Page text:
Problem with that is that some folks might get to feeling sorry for me. That poor Lisa, what a pathetic life. But I don’t care. I like writing my downer Christmas cards…

I was thinking about all this last night after reading the following on One Word, One Rung, One Day, a blog well worth checking out. Being that I was in the middle of writing Christmas cards, I cracked up, I couldn’t help it!

“Why is it the only time you hear the word tidings is during the holidays and in reference to the song. Can you have tiding of something besides joy? I think I’m going to wait until March or April and when something makes me mad I’m going to say I offer you tiding of pain and discomfort. Or the next time Whataburger screws up my meat and cheese only burger I might ask the doofus behind the counter, “Have you been snacking on tidings of stupidity again?” “

I always did have a special fondness for Eeyore.

Ribbon Candy and Semi-Colons

ribboncandyNewly discovered holiday treat that I’ve been eating for the past few days instead of healthy snacks: ye old-fashioned ribbon candy.

That said, maybe I’m feeling better because I’m motivated to complain about something other than my dire finances, 9-to-5 jobs, loss of dreams, and every other Debbie-Downer thing that plagues me. Or, maybe I’m not better and this is a welcome distraction (like ribbon candy).

Here’s the rant: semi-colons.

How mundane is that? Maybe this is all I’m capable of at the moment, complaining about semi-colons. And when I say this, I mean my semi-colons. I can’t believe myself. I let my manuscript go out with hundreds of semi-colons? Is this why the editors rejected it?

So, here I am, reading through the manuscript before sending it to Nice Agent for a look-see; making minor changes along the way (scary how there’s always room for improvement); and all I’m seeing are semi-colons. Everywhere; for no reason; they’re out of control and annoying like ants at a picnic. See; what; I; mean?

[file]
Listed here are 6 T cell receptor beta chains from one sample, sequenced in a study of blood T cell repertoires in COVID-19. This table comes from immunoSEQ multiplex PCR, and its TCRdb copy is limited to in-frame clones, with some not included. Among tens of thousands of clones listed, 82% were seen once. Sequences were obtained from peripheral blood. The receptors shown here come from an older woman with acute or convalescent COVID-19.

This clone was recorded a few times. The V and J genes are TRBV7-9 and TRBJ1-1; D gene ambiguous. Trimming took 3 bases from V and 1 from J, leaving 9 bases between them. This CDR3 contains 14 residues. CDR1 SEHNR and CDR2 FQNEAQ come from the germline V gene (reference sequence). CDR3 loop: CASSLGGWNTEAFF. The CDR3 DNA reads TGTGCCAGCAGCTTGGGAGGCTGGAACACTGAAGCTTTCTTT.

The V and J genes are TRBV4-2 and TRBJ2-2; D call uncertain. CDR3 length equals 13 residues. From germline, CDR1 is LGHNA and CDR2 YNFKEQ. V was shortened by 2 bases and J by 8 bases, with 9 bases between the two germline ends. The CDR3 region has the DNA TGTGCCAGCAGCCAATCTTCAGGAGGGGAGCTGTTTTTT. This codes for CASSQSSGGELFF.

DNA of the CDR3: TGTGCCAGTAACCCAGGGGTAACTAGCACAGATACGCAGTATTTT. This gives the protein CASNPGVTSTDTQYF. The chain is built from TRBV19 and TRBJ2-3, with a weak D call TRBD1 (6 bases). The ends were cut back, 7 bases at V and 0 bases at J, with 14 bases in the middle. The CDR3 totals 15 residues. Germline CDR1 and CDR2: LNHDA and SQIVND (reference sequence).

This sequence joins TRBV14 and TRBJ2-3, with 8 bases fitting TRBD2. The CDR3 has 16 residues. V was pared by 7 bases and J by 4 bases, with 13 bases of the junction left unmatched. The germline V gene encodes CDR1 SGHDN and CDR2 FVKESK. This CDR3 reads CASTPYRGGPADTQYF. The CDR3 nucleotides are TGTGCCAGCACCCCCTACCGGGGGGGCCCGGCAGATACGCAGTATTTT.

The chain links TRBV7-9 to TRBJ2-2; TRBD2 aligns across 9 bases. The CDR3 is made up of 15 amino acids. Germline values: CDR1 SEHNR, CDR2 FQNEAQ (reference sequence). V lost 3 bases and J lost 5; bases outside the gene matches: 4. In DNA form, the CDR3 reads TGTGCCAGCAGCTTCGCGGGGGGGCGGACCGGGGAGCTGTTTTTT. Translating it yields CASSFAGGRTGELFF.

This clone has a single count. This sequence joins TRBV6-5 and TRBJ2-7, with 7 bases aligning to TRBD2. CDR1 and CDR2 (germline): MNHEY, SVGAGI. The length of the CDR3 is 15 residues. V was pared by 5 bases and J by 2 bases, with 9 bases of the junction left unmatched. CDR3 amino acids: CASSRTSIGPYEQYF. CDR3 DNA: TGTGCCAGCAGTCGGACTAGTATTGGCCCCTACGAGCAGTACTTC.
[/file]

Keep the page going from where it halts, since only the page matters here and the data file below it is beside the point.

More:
What the bleep was I thinking?

Seems like I’d finally figured out how cool semi-colons were and took them too far. Like discovering eye liner back in high school and assuming that if a little goes a long way, more is better; or, like spritzing on perfume then adding two more squirts just in case; or, like feeling great after the first cosmo and sucking down three more because you can. 

So, was that correct semi-colon usage? Someone, tell me, because I don’t know anymore!

Happy New Year, a Little Late

I’m back and officially ready to start the new year. The head cold I mentioned turned nasty indeed. I spent most of last week in bed after my sister and nephews returned to California (on the 3rd). This week, my priorities include reacquainting myself with my writing routines.

In truth, I’m anxious because I haven’t written in a few weeks. This is my usual reaction when my routines crumble. Right now, the tension is helpful as an antidote against winter inertia. Weather-wise, January is my heart of darkness. Holiday socializing and errand-running and family stuff propel me through December. But now?

All I can say is that you can’t take the California out of the girl. Sunlight is good. January is a pain in the neck. Interestingly enough (at least to me), now that I live in the Pacific Northwest I find that my most vivid holiday memories are bathed in sunlight.

These memories begin with my childhood home, which was built into a steep hillside above Tennessee Valley, with my elementary school nestled on the valley floor and a quaint cemetary dotting the opposite hillside. The Kirkland family’s homestead with neat white fences and grazing horses also sat opposite. Beyond the school, the Godino family also owned land — and a Shetland pony that I adored. They were the last family along the valley floor before the horse stables and the anise-scented trail that led to Tennessee Valley Cove. The pebbly beach sat on the cusp between the San Francisco Bay and the vast Pacific. These days, the area is integrated into the Marin Headlands recreational area with trail signage and port-a-potties and hikers-bikers-runners in their yuppie gear. In those days, it was a wilderness that I roamed at will.